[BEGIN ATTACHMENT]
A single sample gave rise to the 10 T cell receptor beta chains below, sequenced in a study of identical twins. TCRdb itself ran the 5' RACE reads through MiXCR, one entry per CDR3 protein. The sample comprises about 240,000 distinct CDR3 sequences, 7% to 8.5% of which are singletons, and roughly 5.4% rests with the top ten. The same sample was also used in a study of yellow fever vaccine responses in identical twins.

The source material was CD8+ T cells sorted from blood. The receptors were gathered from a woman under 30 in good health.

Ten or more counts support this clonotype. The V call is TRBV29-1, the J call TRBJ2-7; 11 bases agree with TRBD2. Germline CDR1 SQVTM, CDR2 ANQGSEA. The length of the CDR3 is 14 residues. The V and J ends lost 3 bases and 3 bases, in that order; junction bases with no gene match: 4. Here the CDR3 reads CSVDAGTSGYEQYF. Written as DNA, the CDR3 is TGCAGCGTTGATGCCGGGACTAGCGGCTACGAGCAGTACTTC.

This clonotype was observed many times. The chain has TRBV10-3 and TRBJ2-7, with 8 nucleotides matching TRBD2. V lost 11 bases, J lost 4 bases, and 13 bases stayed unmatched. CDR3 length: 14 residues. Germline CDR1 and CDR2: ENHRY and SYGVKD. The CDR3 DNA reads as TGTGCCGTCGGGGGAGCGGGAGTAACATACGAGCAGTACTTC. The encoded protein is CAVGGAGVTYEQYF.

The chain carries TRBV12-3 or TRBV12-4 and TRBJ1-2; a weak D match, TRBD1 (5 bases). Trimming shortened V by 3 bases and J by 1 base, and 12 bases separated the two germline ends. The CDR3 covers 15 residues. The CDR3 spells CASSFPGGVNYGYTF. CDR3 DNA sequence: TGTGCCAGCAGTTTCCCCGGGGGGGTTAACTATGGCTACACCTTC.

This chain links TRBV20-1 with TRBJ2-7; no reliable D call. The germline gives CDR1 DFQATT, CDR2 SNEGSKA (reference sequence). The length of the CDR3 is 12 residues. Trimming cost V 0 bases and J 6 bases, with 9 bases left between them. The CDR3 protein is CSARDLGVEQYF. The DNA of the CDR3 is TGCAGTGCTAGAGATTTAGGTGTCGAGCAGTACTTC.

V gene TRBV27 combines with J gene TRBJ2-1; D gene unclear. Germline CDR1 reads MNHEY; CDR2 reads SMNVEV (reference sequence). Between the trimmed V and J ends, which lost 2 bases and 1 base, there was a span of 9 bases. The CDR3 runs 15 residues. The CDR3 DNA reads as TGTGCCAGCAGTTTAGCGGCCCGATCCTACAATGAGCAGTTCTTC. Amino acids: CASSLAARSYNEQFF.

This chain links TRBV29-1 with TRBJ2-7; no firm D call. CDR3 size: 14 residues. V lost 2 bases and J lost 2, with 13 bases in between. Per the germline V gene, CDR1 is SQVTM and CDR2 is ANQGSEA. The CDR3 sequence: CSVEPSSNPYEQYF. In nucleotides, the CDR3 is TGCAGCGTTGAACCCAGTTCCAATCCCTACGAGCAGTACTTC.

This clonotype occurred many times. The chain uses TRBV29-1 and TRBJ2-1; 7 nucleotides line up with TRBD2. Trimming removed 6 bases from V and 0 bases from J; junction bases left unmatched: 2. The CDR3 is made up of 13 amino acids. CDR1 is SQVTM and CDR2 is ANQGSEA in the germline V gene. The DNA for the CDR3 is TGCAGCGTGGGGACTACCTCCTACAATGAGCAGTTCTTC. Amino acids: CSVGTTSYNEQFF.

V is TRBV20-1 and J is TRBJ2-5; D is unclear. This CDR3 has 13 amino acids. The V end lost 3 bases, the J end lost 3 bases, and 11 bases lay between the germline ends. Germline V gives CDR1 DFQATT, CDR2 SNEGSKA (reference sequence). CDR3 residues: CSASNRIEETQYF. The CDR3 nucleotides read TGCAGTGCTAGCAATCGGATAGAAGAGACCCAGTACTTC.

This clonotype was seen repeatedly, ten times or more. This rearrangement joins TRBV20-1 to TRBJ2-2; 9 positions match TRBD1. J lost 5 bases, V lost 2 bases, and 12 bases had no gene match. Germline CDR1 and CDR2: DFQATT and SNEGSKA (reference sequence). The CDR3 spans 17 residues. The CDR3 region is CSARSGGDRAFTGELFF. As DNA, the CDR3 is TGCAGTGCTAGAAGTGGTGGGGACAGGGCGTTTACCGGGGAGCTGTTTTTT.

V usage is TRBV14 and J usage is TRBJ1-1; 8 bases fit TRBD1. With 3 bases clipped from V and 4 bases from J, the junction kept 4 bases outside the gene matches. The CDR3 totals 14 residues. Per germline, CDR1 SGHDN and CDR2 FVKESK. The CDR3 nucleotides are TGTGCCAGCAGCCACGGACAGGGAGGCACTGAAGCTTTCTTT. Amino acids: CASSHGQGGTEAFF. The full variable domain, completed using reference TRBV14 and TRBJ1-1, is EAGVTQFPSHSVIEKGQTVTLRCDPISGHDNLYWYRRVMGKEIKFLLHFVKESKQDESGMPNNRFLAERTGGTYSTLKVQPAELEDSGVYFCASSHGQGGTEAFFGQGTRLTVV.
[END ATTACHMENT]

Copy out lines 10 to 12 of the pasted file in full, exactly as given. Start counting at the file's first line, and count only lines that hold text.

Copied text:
V is TRBV20-1 and J is TRBJ2-5; D is unclear. This CDR3 has 13 amino acids. The V end lost 3 bases, the J end lost 3 bases, and 11 bases lay between the germline ends. Germline V gives CDR1 DFQATT, CDR2 SNEGSKA (reference sequence). CDR3 residues: CSASNRIEETQYF. The CDR3 nucleotides read TGCAGTGCTAGCAATCGGATAGAAGAGACCCAGTACTTC.

This clonotype was seen repeatedly, ten times or more. This rearrangement joins TRBV20-1 to TRBJ2-2; 9 positions match TRBD1. J lost 5 bases, V lost 2 bases, and 12 bases had no gene match. Germline CDR1 and CDR2: DFQATT and SNEGSKA (reference sequence). The CDR3 spans 17 residues. The CDR3 region is CSARSGGDRAFTGELFF. As DNA, the CDR3 is TGCAGTGCTAGAAGTGGTGGGGACAGGGCGTTTACCGGGGAGCTGTTTTTT.

V usage is TRBV14 and J usage is TRBJ1-1; 8 bases fit TRBD1. With 3 bases clipped from V and 4 bases from J, the junction kept 4 bases outside the gene matches. The CDR3 totals 14 residues. Per germline, CDR1 SGHDN and CDR2 FVKESK. The CDR3 nucleotides are TGTGCCAGCAGCCACGGACAGGGAGGCACTGAAGCTTTCTTT. Amino acids: CASSHGQGGTEAFF. The full variable domain, completed using reference TRBV14 and TRBJ1-1, is EAGVTQFPSHSVIEKGQTVTLRCDPISGHDNLYWYRRVMGKEIKFLLHFVKESKQDESGMPNNRFLAERTGGTYSTLKVQPAELEDSGVYFCASSHGQGGTEAFFGQGTRLTVV.